About the ETV/CPC Procedure
Benjamin Warf, MD, Hydrocephalus and Spina Bifida Chair at Boston Children's Hospital and director of Neonatal and Congenital Anomaly Neurosurgery, has pioneered a treatment for hydrocephalus in infants that combines two procedures: endoscopic third ventriculostomy (ETV) and choroid plexus cauterization procedure (CPC). Combined, this procedure is called ETV/CPC.
Before shunts came into use, a few neurosurgeons had treated some cases of hydrocephalus with CPC alone, but the technique had largely been abandoned until Warf began combining it with ETV and found this combined procedure was superior to ETV alone in infants.
What is ETV/CPC?
ETV is a minimally invasive procedure that creates an opening in the floor of the third ventricle in the brain. This allows cerebrospinal fluid (CSF) trapped within the brain's ventricles to escape into its normal pathway.
CPC is a procedure that reduces the choroid plexus (tissue that produces CSF) in two of the four ventricles inside the brain. This decreases the amount of fluid produced and may also reduce the strength of pulses that can cause the ventricles to enlarge. This makes the ETV procedure more likely to succeed in a child's brain.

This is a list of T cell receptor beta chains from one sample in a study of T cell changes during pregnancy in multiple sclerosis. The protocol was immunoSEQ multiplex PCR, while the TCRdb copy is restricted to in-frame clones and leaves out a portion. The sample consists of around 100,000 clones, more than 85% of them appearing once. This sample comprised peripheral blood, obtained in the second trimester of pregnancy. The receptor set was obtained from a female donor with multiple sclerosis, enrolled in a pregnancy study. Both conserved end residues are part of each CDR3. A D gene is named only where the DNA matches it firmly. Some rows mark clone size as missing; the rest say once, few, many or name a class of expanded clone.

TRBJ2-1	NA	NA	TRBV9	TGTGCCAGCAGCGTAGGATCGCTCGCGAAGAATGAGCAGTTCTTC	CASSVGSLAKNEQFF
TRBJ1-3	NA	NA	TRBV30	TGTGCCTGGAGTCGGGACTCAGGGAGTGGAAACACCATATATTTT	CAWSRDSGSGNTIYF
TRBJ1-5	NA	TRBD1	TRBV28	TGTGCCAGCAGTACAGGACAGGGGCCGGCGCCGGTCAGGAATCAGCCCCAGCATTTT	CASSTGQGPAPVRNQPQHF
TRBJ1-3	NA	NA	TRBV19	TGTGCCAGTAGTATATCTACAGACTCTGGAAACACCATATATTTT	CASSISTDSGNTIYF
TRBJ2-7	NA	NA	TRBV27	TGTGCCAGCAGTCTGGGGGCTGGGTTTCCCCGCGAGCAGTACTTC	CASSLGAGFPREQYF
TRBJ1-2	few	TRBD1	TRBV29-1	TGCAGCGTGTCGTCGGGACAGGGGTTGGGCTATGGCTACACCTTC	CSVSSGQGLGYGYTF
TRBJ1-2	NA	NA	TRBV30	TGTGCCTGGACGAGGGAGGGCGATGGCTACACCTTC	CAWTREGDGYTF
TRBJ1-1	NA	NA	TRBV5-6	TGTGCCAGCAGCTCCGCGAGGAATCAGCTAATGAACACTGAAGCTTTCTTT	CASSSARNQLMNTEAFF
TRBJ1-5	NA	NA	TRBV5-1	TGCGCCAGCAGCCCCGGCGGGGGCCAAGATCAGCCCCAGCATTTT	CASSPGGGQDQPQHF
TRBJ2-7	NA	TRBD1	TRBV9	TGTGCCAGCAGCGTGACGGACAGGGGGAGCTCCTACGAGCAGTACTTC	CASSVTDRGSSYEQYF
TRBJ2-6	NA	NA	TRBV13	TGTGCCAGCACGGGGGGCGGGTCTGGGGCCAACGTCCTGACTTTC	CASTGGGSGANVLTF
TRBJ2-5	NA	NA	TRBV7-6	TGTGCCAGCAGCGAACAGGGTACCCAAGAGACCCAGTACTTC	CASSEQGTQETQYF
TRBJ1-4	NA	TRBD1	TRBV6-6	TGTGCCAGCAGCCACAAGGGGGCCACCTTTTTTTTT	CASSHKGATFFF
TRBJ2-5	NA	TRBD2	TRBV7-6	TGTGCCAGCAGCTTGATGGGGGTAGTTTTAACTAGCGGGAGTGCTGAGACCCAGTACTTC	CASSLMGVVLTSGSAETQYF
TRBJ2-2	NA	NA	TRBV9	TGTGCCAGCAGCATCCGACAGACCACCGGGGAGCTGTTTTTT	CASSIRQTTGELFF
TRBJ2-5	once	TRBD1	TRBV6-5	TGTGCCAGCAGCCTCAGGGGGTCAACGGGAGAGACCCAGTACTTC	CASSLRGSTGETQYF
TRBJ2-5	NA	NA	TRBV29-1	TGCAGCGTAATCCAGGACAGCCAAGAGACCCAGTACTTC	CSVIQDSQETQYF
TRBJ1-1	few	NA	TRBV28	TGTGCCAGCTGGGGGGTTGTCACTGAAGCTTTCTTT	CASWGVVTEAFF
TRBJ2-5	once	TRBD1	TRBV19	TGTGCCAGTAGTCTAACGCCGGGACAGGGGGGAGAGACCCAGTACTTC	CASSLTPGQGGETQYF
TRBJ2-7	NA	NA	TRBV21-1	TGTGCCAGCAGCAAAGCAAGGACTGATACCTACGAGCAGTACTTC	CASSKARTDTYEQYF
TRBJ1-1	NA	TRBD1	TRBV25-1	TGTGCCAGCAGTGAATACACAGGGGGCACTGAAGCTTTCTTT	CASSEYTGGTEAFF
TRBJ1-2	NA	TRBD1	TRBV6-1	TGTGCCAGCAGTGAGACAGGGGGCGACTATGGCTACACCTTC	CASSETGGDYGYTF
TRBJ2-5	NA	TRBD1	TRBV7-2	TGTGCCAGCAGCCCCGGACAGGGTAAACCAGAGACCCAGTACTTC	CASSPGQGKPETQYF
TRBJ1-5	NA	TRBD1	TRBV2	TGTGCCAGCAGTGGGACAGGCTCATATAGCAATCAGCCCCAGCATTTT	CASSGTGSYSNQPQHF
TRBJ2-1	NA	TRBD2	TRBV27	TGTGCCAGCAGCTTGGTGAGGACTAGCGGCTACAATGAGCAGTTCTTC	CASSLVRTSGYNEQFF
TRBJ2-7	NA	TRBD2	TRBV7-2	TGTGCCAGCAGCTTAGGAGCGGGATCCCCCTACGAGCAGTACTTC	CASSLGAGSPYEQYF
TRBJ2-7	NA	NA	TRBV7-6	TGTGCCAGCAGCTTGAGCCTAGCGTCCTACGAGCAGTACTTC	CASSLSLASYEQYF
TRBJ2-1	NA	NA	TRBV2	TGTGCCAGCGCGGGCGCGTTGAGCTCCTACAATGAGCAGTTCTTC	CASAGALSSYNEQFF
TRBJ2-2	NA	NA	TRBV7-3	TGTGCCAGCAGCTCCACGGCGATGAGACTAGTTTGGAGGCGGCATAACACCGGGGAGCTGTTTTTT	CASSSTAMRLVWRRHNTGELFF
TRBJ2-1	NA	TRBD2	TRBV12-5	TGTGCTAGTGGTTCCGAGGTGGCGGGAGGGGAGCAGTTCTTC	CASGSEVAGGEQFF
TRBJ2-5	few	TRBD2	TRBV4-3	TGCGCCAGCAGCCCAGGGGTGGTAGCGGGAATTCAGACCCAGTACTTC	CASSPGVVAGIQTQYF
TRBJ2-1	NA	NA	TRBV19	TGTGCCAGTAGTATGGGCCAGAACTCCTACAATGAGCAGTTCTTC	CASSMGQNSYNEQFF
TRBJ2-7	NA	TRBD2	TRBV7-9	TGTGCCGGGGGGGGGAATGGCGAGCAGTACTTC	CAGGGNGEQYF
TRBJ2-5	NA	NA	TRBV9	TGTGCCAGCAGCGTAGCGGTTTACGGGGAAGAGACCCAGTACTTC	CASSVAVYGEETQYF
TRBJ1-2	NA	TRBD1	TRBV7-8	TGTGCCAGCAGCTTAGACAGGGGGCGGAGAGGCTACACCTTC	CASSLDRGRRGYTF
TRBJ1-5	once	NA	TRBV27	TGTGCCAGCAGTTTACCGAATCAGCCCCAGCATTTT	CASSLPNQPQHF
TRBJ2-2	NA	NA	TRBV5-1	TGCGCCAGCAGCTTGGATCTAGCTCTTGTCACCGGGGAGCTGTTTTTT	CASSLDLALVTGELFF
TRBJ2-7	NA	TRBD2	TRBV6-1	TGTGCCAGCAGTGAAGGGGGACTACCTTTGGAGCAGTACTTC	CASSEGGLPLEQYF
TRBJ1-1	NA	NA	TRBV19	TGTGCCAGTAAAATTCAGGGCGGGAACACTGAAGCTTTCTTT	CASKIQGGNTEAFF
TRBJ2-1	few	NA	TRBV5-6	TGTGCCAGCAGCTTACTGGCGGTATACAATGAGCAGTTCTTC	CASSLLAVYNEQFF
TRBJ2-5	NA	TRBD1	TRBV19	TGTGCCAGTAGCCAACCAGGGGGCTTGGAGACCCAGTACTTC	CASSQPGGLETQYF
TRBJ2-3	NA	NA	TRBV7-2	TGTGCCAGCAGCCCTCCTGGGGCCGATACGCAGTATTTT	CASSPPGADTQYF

During the ETV/CPC procedure, the neurosurgeon:
- makes a small incision in the scalp at the edge of the baby's soft spot (fontanel)
- opens the lining over the brain (dura), which will be closed after the operation
- inserts a miniature, flexible endoscope to see inside the brain’s fluid spaces (ventricles) and to work within the ventricles using tiny instruments
- performs the ETV by making an opening in the floor of the third ventricle
- finds the choroid plexus in the first and second ventricles and uses a tiny wire with low electrical current to burn the tissue so it produces less fluid
Using the combined ETV/CPC procedure reduces the production of CSF in the first and second ventricles, while eliminating blockages between the third and fourth ventricles.
What are the benefits of ETV/CPC?
Our team has found the combined ETV/CPC procedure is more effective in treating infants under age 1 than ETV alone. ETV/CPC is also a successful treatment for most infants who have both hydrocephalus and spina bifida.
Research has shown that ETV/CPC can prevent the need for a shunt in most infants with hydrocephalus caused by a range of conditions, including post-hemorrhageic hydrocephalus, prematurity, congenital aqueduct stenosis, Dady-Walker malformation, spina bifida, encephalocele, infection within the ventricles, and cases where there is no clear cause for the hydrocephalus (congenital idiopathic hydrocephalus).